Although its influence is subtle, the music you choose will color the atmosphere of your event and set a pace for the day, whether you're looking to build anticipation as the guests file in, lend a note of beauty during your ceremony, or set toes tapping at the party afterwards.
There are no rules about what music you must include during the event. The flip side of this kind of freedom is the responsibility that comes with it, and choosing the right music can be intimidating. Make the task easier by breaking your wedding day down into its component parts. Think about what kind of mood you'd like to set as the hours proceed and how you want your guests to feel at the different points of the celebration.
Guests Arrival and Seating
The seats are filling and the sanctuary is buzzing as guests crane their necks to get a good look at who's here and what they're wearing. Attention is on finding a seat and greeting each other; this is not the time to showcase your favorite song or performer.
Instead, look to set a mood. How do you want the room to feel? If you want a feeling of quiet harmony, chamber music or gentle jazz will set the tone nicely. Borrow some CDs from the library to help you zero in on what composer feels right to you.
The measured pace up the aisle, the moment when parents relinquish their children to a new family: The processional is generally a solemn moment. Solemn does not have to mean somber, but you will want to choose music that makes sense. You'll probably want to stick with the traditional here—but traditional doesn't have to mean boring.
"We definitely wanted something that had some religious significance, and we definitely wanted to avoid the standard wedding march," reports Regan Solmo, 30, of Brooklyn. You can also be inventive. "We walked down the aisle to the strains of a tape I'd made of (my husband) Jim and me singing 'Chapel of Love' in harmony, accompanied by a Fisher Price xylophone," reports Liz Margoshes, 50, of New York City.
All attention is focused on the bride and groom as the two of you stand before the world and plight your troth. A piece of music that is especially meaningful to you might be able to convey some of the emotion you're experiencing. If you have a friend who plays an instrument or sings, you could invite him or her to be part of the ceremony by providing a song.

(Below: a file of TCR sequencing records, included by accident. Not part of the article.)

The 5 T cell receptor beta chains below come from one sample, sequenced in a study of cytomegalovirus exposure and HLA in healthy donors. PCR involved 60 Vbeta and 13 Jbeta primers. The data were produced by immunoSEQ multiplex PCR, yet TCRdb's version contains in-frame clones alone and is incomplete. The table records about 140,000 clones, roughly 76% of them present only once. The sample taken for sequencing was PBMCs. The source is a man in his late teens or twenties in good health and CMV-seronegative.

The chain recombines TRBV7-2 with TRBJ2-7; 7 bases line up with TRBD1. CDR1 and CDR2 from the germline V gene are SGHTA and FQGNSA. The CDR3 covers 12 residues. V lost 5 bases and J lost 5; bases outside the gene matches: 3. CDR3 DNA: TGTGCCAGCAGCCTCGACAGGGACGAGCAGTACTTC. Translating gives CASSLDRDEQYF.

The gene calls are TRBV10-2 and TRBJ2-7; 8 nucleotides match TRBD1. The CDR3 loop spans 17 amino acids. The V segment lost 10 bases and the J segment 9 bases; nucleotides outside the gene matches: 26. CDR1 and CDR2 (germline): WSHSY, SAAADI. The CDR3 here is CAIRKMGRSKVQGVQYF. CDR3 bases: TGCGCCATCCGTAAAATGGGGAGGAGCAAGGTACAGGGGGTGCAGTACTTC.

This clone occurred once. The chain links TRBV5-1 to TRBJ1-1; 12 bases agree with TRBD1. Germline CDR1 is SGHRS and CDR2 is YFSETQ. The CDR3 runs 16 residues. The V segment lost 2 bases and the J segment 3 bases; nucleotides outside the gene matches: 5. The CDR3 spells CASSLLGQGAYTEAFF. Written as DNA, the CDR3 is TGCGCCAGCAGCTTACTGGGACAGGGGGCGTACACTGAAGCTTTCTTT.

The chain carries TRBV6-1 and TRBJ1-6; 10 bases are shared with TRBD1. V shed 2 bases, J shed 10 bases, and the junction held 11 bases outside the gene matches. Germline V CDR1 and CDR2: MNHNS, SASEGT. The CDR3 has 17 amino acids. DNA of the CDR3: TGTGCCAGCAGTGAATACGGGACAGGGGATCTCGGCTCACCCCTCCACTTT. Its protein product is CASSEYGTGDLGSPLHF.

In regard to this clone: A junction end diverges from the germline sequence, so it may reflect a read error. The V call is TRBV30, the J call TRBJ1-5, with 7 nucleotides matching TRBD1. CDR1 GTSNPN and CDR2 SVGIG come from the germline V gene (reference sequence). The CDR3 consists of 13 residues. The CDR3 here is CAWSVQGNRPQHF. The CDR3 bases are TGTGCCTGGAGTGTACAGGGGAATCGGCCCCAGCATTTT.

Many things can work here: a folk song, a classical guitar piece, a German lied, or a flute solo could capture the essence of how you feel. Remember, however, that music is not mandatory during the ceremony, and may be proscribed by certain religious ceremonies. Other than religious restrictions, however, "it depends on the couple and the circumstances of the ceremony, and the ceremony itself," says Laura Bauer of Elegant Events Ltd. in Boca Raton, FL, and the Hamptons. "We had a ceremony on the beach last year where we used steel drums and they picked Caribbean music, and it worked!"
You're married! Mark this joyous moment with a joyful noise. The recessional should be lively, whether it's a classical march or a swinging jazz tune. This can also be a time to use music that you love, but that wouldn't quite work during the ceremony. Bauer tells of one Roman Catholic wedding where the bride surprised the groom by hiring two bagpipe players to escort the newlyweds out of the church.
The Cocktail Hour
The wedding party is being photographed in every possible combination as the guests chat, sip drinks, and nibble on hors d'oeuvres. The party is warming up, but the meal has yet to be served.
The mood here should be festive but anticipatory; the crowd isn't ready to really let loose quite yet. Swing or jazz can work wonderfully here. The music is infectious, but not aggressive. "We're going with jazz standards," says Amy Eliason, 29, a Connecticut bride-to-be. "Most of the songs are about love or romance or marriage, and they're upbeat. And since my fiancé's a chef, we're trying to find songs with a food theme, like 'That's Amore.'"
During the Meal
The guests have found their seats and are ready to dig in. Don't confuse them by playing dance music while you want them to be eating. Turning the volume down a little and sticking to instrumentals only can help get people to their tables.
Mealtime music can be tricky, however, as some couples like to have dancing in between courses, while others like to get the meal out of the way before hitting the dance floor. Be sure to communicate clearly with your band or DJ about how the evening will be paced, and then assign someone you trust to pay attention to the music. You'll be too busy being the bride.
Finally, it's time to let loose and party. The type of music you pick will define the evening, which is why people spend so much money on wedding bands. You have a lot of choices, but you'll want to go with something that people can get down to—keeping in mind that pounding rock or hip-hop might be a turn-off to the older crowd. Rhythm and blues (think Motown classics), big band, or even swing tunes are often popular choices across generational lines.
A caveat: You absolutely, positively must listen to the bands before you hire them, and instruct them about exactly what you want. If you don't want to look up and see all of your guests doing the Macarena, let the band know in advance. They'll do whatever you ask—that's their job, after all—but your requests must be clear and firm.